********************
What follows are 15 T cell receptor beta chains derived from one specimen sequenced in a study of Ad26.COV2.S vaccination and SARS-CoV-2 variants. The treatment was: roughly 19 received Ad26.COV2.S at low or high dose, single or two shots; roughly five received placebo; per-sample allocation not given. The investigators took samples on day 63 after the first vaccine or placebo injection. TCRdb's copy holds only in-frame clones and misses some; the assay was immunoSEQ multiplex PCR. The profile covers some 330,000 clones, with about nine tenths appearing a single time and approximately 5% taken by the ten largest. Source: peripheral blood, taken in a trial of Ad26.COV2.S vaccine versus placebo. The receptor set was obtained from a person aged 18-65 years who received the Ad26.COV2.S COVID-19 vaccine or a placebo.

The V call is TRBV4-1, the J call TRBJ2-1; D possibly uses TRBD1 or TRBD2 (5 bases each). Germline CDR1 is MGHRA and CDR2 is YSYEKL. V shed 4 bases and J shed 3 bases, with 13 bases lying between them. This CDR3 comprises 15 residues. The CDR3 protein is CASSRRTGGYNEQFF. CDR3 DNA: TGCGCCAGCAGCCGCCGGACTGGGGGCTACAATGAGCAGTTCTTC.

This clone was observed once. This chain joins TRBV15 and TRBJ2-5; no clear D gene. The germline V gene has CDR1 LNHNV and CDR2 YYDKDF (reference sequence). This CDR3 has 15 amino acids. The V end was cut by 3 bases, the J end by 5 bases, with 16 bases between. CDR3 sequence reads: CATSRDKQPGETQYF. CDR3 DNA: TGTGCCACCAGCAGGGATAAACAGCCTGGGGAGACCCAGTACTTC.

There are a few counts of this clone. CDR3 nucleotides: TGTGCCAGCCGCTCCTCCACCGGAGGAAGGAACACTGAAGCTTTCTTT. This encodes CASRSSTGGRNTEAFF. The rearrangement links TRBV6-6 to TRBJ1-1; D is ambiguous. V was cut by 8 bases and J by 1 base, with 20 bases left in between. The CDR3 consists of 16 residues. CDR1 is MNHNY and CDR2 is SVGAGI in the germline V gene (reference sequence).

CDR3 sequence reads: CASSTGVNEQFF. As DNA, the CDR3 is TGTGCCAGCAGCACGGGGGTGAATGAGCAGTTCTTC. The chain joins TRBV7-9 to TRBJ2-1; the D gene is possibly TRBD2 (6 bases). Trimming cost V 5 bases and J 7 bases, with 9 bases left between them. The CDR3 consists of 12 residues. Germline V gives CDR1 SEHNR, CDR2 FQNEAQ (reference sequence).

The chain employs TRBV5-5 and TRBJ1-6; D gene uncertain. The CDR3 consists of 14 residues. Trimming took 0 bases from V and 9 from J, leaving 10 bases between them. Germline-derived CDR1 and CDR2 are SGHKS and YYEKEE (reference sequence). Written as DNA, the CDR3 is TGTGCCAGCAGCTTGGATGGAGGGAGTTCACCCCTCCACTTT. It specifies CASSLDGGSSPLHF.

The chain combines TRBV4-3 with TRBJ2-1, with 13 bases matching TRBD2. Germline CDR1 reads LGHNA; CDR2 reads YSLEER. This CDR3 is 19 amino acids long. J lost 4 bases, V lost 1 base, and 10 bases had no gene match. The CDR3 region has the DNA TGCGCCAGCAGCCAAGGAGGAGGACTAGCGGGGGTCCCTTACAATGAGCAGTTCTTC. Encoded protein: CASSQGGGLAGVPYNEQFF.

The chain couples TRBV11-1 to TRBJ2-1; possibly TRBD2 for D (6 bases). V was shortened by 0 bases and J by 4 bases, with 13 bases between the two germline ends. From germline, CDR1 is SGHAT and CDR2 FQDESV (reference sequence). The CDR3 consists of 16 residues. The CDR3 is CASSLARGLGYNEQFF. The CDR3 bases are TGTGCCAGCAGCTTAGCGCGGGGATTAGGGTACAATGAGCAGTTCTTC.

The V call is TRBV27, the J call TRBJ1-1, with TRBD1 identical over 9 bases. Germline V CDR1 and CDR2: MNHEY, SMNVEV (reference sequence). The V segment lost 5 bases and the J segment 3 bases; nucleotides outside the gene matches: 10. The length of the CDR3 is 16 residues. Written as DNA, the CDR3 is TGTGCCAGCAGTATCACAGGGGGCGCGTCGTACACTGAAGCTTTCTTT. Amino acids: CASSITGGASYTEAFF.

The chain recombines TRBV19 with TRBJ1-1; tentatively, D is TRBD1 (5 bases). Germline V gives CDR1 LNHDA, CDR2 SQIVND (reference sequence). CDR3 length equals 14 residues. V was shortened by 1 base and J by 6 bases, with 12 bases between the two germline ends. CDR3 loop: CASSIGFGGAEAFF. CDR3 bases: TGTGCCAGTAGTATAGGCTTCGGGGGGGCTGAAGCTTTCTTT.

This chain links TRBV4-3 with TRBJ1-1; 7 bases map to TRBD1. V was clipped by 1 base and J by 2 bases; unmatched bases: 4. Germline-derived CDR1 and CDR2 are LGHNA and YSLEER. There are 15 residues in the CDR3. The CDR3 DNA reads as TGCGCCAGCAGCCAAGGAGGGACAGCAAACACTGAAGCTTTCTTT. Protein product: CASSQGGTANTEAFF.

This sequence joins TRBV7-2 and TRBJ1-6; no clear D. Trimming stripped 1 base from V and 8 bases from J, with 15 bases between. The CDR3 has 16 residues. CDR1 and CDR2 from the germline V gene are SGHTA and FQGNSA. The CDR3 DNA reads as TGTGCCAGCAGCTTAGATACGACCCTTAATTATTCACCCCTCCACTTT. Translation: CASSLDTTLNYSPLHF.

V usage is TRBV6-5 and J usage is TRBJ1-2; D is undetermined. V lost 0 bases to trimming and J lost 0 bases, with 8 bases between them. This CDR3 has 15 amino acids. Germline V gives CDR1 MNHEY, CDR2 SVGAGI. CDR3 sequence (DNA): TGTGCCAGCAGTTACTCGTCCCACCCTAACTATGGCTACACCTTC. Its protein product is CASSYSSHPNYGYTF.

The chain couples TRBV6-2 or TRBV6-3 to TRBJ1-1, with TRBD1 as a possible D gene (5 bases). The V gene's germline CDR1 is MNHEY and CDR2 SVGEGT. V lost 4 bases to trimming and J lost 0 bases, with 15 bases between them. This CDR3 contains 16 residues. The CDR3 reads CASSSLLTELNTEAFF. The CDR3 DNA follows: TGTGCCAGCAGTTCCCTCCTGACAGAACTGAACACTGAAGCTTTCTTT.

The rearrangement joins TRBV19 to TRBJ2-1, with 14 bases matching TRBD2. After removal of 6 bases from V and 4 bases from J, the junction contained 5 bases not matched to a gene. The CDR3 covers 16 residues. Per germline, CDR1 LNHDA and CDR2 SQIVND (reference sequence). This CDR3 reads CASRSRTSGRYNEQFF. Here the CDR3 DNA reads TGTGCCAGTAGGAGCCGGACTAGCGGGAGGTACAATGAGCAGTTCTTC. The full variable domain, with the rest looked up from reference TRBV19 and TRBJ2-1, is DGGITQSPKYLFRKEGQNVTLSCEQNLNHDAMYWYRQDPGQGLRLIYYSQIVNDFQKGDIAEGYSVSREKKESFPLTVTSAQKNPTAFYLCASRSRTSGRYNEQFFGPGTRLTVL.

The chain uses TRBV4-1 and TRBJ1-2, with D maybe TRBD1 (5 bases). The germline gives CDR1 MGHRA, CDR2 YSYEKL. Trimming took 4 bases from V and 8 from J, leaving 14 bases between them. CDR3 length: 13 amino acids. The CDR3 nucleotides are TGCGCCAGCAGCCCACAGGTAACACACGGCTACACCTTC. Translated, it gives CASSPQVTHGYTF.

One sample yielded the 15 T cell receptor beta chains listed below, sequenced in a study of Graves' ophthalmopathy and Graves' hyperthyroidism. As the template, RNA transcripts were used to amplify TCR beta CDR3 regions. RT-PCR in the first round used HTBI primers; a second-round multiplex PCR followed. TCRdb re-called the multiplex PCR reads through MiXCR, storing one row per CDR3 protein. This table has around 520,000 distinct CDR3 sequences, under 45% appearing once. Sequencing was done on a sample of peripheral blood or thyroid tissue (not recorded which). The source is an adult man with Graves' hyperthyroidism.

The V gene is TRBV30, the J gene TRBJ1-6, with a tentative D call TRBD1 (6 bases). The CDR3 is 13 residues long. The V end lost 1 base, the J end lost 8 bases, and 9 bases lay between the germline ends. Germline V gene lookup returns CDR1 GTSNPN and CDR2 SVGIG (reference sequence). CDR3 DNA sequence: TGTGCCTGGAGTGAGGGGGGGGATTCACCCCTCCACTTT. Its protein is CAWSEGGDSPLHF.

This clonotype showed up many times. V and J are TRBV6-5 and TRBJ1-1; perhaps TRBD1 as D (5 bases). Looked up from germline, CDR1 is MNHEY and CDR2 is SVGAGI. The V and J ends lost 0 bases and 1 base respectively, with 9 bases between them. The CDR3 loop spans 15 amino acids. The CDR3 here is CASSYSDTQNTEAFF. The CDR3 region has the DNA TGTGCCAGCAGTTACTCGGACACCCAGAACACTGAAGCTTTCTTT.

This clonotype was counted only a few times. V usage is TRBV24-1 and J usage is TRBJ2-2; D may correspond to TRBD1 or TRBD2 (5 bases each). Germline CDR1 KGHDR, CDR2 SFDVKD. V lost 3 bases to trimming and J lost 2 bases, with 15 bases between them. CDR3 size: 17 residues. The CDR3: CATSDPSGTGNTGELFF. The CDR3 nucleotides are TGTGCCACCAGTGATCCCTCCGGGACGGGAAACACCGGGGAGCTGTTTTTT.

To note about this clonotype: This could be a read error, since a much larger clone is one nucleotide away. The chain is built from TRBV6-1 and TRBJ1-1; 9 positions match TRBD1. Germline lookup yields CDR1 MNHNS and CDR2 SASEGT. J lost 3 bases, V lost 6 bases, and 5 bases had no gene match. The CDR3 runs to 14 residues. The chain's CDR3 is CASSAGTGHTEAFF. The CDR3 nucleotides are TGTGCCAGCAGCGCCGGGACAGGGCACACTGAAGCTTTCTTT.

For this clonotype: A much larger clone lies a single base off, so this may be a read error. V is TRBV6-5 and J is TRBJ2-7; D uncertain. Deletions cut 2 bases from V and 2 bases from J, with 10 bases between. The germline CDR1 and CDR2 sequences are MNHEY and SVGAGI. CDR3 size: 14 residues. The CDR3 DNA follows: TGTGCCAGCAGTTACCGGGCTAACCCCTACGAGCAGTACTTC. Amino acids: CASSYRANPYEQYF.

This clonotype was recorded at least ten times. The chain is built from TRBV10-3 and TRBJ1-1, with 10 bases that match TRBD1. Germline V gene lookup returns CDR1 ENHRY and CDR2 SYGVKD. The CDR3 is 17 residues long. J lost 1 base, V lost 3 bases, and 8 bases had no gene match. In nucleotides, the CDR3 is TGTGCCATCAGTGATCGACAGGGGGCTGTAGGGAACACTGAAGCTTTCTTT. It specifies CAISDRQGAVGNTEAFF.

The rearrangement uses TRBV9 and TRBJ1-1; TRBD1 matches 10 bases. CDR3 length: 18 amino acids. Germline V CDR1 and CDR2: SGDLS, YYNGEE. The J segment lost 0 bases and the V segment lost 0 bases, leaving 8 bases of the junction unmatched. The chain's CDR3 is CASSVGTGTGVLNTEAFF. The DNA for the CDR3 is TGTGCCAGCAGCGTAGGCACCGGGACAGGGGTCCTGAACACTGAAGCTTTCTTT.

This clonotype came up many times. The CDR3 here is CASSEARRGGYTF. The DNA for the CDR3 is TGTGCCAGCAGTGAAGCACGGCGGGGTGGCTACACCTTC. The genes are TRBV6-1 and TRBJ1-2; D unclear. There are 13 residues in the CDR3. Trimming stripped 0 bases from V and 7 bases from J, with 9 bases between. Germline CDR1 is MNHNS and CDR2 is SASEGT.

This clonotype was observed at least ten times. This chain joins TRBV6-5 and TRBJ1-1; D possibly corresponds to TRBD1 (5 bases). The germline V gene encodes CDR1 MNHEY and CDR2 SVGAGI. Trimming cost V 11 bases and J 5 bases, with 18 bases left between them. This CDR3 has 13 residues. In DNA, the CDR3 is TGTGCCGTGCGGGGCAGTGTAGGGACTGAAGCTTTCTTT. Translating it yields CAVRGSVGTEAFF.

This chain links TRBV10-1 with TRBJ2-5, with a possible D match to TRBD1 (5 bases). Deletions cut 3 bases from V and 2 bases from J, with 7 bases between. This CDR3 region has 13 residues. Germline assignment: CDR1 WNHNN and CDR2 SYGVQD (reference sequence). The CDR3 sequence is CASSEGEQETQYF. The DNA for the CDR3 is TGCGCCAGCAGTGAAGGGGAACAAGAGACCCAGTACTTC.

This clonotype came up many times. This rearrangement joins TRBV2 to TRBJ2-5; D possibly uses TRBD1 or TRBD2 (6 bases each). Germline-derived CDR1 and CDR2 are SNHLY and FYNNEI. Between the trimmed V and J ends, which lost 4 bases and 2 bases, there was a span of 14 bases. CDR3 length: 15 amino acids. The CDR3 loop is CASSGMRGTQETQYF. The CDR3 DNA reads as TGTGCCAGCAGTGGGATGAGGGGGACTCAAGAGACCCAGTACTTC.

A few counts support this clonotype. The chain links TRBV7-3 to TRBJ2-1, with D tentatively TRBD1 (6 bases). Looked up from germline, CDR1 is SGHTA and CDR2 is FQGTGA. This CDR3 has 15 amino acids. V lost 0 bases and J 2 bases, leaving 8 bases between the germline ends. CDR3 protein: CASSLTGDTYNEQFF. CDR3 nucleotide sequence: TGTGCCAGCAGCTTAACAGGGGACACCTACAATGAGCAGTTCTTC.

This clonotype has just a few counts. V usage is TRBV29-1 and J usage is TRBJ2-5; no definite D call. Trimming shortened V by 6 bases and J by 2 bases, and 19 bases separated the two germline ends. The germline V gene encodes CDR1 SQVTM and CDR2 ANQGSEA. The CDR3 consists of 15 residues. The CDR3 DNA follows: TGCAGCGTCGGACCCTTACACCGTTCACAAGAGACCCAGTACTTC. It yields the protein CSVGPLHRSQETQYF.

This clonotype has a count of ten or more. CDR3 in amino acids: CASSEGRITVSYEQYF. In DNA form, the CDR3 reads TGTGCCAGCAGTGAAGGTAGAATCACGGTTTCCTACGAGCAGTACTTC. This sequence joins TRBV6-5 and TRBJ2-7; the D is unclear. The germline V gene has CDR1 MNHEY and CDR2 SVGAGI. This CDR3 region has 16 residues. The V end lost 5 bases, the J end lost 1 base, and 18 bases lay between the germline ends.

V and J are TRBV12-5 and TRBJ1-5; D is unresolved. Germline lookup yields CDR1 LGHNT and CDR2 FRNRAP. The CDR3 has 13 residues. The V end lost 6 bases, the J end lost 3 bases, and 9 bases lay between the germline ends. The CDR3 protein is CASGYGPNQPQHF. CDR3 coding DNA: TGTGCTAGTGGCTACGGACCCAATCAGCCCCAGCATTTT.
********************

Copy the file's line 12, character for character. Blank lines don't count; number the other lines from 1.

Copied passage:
This sequence joins TRBV7-2 and TRBJ1-6; no clear D. Trimming stripped 1 base from V and 8 bases from J, with 15 bases between. The CDR3 has 16 residues. CDR1 and CDR2 from the germline V gene are SGHTA and FQGNSA. The CDR3 DNA reads as TGTGCCAGCAGCTTAGATACGACCCTTAATTATTCACCCCTCCACTTT. Translation: CASSLDTTLNYSPLHF.